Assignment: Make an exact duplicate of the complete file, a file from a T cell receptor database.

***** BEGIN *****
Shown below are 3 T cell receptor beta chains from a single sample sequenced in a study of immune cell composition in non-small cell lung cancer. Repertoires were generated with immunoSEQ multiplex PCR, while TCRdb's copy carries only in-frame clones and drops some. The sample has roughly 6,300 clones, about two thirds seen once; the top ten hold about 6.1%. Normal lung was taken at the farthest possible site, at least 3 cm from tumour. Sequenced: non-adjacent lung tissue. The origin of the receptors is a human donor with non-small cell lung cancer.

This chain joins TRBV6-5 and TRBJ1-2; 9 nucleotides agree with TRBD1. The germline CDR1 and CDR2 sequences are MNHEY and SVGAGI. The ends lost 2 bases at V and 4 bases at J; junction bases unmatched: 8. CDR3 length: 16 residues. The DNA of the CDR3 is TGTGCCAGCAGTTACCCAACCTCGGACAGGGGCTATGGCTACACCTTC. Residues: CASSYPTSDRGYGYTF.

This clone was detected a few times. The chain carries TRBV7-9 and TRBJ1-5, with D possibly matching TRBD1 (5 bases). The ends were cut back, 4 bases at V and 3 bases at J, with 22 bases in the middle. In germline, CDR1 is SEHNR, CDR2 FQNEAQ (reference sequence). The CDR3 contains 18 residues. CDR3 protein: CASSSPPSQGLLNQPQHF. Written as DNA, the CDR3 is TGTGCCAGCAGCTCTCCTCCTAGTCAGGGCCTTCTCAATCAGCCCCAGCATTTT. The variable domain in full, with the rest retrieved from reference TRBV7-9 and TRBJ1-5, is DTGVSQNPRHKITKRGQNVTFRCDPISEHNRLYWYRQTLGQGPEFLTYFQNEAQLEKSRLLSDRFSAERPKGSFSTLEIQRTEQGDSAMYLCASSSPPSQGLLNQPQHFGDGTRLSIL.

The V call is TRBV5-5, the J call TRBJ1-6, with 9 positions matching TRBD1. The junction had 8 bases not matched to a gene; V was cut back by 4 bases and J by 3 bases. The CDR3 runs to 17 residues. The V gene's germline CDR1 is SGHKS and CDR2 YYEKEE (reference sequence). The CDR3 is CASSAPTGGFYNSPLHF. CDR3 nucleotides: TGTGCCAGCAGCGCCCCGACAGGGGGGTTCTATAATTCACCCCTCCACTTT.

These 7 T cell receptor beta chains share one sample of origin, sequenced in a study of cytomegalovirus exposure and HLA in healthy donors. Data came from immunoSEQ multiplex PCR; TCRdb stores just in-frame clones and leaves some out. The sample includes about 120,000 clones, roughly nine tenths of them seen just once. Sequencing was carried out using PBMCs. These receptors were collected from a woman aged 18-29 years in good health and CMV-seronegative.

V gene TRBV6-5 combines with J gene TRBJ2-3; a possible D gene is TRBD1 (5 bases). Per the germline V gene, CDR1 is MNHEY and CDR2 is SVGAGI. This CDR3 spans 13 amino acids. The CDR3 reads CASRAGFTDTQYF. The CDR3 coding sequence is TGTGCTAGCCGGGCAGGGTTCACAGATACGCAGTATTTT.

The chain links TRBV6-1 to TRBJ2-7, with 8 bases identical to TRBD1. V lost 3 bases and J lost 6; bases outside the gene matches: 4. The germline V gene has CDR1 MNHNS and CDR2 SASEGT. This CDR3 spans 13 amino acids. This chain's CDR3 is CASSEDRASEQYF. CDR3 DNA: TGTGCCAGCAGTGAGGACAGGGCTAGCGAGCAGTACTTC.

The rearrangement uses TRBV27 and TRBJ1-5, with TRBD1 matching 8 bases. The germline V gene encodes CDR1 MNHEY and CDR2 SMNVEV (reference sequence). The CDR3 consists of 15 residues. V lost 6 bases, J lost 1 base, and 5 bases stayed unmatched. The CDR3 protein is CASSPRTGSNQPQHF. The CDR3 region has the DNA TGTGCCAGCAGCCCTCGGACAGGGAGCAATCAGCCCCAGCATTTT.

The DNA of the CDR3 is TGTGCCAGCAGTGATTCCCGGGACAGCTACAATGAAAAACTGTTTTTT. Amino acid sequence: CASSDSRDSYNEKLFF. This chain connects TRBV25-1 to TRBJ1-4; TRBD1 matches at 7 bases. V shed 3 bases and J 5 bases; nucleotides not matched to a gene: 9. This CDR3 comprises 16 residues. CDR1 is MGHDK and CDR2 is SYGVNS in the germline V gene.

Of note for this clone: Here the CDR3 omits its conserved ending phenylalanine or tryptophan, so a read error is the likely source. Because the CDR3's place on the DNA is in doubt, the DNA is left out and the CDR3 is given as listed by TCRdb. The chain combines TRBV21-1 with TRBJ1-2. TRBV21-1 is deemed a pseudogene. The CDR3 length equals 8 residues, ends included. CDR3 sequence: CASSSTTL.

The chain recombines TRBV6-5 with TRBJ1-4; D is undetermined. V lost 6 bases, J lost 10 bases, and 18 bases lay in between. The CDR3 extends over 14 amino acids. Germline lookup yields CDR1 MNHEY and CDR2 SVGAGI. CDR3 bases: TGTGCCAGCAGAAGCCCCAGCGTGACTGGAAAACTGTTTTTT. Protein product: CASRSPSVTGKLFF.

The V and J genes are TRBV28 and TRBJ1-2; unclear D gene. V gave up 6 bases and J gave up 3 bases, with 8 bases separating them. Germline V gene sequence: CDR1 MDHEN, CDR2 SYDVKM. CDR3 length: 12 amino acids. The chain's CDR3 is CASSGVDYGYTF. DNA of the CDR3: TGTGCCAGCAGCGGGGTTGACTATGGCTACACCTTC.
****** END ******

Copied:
Shown below are 3 T cell receptor beta chains from a single sample sequenced in a study of immune cell composition in non-small cell lung cancer. Repertoires were generated with immunoSEQ multiplex PCR, while TCRdb's copy carries only in-frame clones and drops some. The sample has roughly 6,300 clones, about two thirds seen once; the top ten hold about 6.1%. Normal lung was taken at the farthest possible site, at least 3 cm from tumour. Sequenced: non-adjacent lung tissue. The origin of the receptors is a human donor with non-small cell lung cancer.

This chain joins TRBV6-5 and TRBJ1-2; 9 nucleotides agree with TRBD1. The germline CDR1 and CDR2 sequences are MNHEY and SVGAGI. The ends lost 2 bases at V and 4 bases at J; junction bases unmatched: 8. CDR3 length: 16 residues. The DNA of the CDR3 is TGTGCCAGCAGTTACCCAACCTCGGACAGGGGCTATGGCTACACCTTC. Residues: CASSYPTSDRGYGYTF.

This clone was detected a few times. The chain carries TRBV7-9 and TRBJ1-5, with D possibly matching TRBD1 (5 bases). The ends were cut back, 4 bases at V and 3 bases at J, with 22 bases in the middle. In germline, CDR1 is SEHNR, CDR2 FQNEAQ (reference sequence). The CDR3 contains 18 residues. CDR3 protein: CASSSPPSQGLLNQPQHF. Written as DNA, the CDR3 is TGTGCCAGCAGCTCTCCTCCTAGTCAGGGCCTTCTCAATCAGCCCCAGCATTTT. The variable domain in full, with the rest retrieved from reference TRBV7-9 and TRBJ1-5, is DTGVSQNPRHKITKRGQNVTFRCDPISEHNRLYWYRQTLGQGPEFLTYFQNEAQLEKSRLLSDRFSAERPKGSFSTLEIQRTEQGDSAMYLCASSSPPSQGLLNQPQHFGDGTRLSIL.

The V call is TRBV5-5, the J call TRBJ1-6, with 9 positions matching TRBD1. The junction had 8 bases not matched to a gene; V was cut back by 4 bases and J by 3 bases. The CDR3 runs to 17 residues. The V gene's germline CDR1 is SGHKS and CDR2 YYEKEE (reference sequence). The CDR3 is CASSAPTGGFYNSPLHF. CDR3 nucleotides: TGTGCCAGCAGCGCCCCGACAGGGGGGTTCTATAATTCACCCCTCCACTTT.

These 7 T cell receptor beta chains share one sample of origin, sequenced in a study of cytomegalovirus exposure and HLA in healthy donors. Data came from immunoSEQ multiplex PCR; TCRdb stores just in-frame clones and leaves some out. The sample includes about 120,000 clones, roughly nine tenths of them seen just once. Sequencing was carried out using PBMCs. These receptors were collected from a woman aged 18-29 years in good health and CMV-seronegative.

V gene TRBV6-5 combines with J gene TRBJ2-3; a possible D gene is TRBD1 (5 bases). Per the germline V gene, CDR1 is MNHEY and CDR2 is SVGAGI. This CDR3 spans 13 amino acids. The CDR3 reads CASRAGFTDTQYF. The CDR3 coding sequence is TGTGCTAGCCGGGCAGGGTTCACAGATACGCAGTATTTT.

The chain links TRBV6-1 to TRBJ2-7, with 8 bases identical to TRBD1. V lost 3 bases and J lost 6; bases outside the gene matches: 4. The germline V gene has CDR1 MNHNS and CDR2 SASEGT. This CDR3 spans 13 amino acids. This chain's CDR3 is CASSEDRASEQYF. CDR3 DNA: TGTGCCAGCAGTGAGGACAGGGCTAGCGAGCAGTACTTC.

The rearrangement uses TRBV27 and TRBJ1-5, with TRBD1 matching 8 bases. The germline V gene encodes CDR1 MNHEY and CDR2 SMNVEV (reference sequence). The CDR3 consists of 15 residues. V lost 6 bases, J lost 1 base, and 5 bases stayed unmatched. The CDR3 protein is CASSPRTGSNQPQHF. The CDR3 region has the DNA TGTGCCAGCAGCCCTCGGACAGGGAGCAATCAGCCCCAGCATTTT.

The DNA of the CDR3 is TGTGCCAGCAGTGATTCCCGGGACAGCTACAATGAAAAACTGTTTTTT. Amino acid sequence: CASSDSRDSYNEKLFF. This chain connects TRBV25-1 to TRBJ1-4; TRBD1 matches at 7 bases. V shed 3 bases and J 5 bases; nucleotides not matched to a gene: 9. This CDR3 comprises 16 residues. CDR1 is MGHDK and CDR2 is SYGVNS in the germline V gene.

Of note for this clone: Here the CDR3 omits its conserved ending phenylalanine or tryptophan, so a read error is the likely source. Because the CDR3's place on the DNA is in doubt, the DNA is left out and the CDR3 is given as listed by TCRdb. The chain combines TRBV21-1 with TRBJ1-2. TRBV21-1 is deemed a pseudogene. The CDR3 length equals 8 residues, ends included. CDR3 sequence: CASSSTTL.

The chain recombines TRBV6-5 with TRBJ1-4; D is undetermined. V lost 6 bases, J lost 10 bases, and 18 bases lay in between. The CDR3 extends over 14 amino acids. Germline lookup yields CDR1 MNHEY and CDR2 SVGAGI. CDR3 bases: TGTGCCAGCAGAAGCCCCAGCGTGACTGGAAAACTGTTTTTT. Protein product: CASRSPSVTGKLFF.

The V and J genes are TRBV28 and TRBJ1-2; unclear D gene. V gave up 6 bases and J gave up 3 bases, with 8 bases separating them. Germline V gene sequence: CDR1 MDHEN, CDR2 SYDVKM. CDR3 length: 12 amino acids. The chain's CDR3 is CASSGVDYGYTF. DNA of the CDR3: TGTGCCAGCAGCGGGGTTGACTATGGCTACACCTTC.